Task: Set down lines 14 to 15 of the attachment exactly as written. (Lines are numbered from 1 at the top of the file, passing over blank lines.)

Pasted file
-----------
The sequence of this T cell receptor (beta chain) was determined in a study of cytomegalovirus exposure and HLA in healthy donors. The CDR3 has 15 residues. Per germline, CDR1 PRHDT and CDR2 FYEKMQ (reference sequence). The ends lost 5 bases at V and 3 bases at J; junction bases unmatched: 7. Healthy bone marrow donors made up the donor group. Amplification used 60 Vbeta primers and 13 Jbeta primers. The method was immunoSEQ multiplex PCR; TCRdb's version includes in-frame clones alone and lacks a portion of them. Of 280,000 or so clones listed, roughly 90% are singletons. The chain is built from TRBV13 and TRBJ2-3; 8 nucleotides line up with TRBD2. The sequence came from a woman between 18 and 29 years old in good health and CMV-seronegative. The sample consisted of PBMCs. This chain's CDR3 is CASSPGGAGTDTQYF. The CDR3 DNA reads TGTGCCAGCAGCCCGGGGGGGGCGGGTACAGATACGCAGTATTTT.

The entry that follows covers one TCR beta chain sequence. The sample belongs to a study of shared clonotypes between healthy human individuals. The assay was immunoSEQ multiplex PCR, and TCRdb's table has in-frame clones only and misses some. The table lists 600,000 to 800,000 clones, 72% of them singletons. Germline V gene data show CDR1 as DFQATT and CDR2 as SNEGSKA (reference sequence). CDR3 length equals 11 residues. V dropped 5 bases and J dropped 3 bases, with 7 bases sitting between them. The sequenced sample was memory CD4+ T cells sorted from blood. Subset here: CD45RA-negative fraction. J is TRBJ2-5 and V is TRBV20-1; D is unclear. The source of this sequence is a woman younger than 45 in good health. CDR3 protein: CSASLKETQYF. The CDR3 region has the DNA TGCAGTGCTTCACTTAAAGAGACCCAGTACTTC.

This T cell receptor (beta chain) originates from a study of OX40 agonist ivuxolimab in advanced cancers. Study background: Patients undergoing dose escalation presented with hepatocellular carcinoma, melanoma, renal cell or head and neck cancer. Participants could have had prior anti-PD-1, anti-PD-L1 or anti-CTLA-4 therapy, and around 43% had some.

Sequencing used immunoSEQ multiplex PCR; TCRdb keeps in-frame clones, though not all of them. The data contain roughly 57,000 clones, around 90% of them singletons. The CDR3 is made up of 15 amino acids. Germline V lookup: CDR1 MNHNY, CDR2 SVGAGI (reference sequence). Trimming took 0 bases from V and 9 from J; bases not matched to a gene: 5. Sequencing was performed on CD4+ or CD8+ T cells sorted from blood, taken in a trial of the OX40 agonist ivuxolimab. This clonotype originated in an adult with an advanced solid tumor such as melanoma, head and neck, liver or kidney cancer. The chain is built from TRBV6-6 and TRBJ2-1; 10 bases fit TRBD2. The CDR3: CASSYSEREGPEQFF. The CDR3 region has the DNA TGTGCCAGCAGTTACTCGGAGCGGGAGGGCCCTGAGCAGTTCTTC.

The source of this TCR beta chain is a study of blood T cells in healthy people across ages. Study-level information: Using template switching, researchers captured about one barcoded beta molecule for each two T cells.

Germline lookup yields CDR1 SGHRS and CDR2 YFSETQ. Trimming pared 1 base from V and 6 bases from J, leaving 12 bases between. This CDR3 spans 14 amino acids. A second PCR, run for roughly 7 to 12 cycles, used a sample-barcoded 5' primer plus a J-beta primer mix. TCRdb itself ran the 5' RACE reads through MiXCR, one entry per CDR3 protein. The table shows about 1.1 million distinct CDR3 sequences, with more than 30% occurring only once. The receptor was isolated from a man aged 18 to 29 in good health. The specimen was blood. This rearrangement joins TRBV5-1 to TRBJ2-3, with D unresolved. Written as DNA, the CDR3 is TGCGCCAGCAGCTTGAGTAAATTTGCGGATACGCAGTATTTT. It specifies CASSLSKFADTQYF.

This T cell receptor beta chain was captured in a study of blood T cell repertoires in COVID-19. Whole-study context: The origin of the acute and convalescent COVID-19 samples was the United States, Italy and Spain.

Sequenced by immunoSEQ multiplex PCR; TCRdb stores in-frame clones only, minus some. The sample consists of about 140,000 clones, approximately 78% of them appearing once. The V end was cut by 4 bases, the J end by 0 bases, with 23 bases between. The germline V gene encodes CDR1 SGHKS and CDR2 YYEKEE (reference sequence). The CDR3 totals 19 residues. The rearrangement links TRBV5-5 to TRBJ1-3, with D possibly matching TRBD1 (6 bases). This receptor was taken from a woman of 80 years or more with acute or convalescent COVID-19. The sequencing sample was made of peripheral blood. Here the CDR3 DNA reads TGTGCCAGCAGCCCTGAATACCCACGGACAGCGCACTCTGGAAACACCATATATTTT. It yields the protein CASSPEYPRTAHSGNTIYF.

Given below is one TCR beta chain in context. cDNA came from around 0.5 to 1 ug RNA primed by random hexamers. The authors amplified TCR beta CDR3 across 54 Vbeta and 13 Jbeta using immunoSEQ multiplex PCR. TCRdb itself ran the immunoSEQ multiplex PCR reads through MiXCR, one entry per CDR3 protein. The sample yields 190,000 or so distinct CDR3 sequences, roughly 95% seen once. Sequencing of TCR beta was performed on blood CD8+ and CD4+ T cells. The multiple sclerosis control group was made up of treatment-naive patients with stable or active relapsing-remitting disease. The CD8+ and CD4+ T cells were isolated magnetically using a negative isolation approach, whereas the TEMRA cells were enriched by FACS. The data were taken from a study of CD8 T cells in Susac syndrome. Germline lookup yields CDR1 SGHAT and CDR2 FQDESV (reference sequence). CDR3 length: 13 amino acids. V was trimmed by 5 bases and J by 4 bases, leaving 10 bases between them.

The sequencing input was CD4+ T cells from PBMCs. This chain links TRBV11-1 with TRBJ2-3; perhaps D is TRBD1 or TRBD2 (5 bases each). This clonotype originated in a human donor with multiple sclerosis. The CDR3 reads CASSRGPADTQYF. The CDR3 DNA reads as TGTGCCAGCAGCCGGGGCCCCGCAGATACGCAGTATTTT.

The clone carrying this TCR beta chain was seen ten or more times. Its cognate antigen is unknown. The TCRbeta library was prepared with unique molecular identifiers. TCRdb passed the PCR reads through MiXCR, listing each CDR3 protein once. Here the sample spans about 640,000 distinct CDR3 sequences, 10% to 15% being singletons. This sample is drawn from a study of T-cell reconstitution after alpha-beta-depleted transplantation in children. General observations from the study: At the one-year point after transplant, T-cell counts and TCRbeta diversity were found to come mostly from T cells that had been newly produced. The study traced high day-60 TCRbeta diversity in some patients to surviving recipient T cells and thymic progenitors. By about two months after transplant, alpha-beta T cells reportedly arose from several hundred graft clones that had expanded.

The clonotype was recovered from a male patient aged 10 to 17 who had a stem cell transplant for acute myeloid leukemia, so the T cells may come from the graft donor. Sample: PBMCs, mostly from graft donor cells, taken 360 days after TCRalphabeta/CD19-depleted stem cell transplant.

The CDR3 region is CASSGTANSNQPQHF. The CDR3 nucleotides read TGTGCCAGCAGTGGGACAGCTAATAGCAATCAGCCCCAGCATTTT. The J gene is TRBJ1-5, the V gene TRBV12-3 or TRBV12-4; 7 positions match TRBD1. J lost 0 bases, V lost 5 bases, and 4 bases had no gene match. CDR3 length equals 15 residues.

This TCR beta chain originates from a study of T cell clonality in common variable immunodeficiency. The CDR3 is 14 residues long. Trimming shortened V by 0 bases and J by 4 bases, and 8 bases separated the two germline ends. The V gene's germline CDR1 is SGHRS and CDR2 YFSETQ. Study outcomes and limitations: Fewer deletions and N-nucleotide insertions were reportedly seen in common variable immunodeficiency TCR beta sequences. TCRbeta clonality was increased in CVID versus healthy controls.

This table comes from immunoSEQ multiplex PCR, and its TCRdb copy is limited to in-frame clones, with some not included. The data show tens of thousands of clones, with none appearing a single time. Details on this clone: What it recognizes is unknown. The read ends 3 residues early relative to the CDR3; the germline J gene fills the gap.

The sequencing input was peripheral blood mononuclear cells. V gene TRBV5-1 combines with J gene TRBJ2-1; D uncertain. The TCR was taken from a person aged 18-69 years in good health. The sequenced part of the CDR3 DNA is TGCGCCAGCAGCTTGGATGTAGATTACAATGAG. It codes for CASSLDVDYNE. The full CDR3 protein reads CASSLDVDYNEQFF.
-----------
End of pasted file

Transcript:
This TCR beta chain originates from a study of T cell clonality in common variable immunodeficiency. The CDR3 is 14 residues long. Trimming shortened V by 0 bases and J by 4 bases, and 8 bases separated the two germline ends. The V gene's germline CDR1 is SGHRS and CDR2 YFSETQ. Study outcomes and limitations: Fewer deletions and N-nucleotide insertions were reportedly seen in common variable immunodeficiency TCR beta sequences. TCRbeta clonality was increased in CVID versus healthy controls.

This table comes from immunoSEQ multiplex PCR, and its TCRdb copy is limited to in-frame clones, with some not included. The data show tens of thousands of clones, with none appearing a single time. Details on this clone: What it recognizes is unknown. The read ends 3 residues early relative to the CDR3; the germline J gene fills the gap.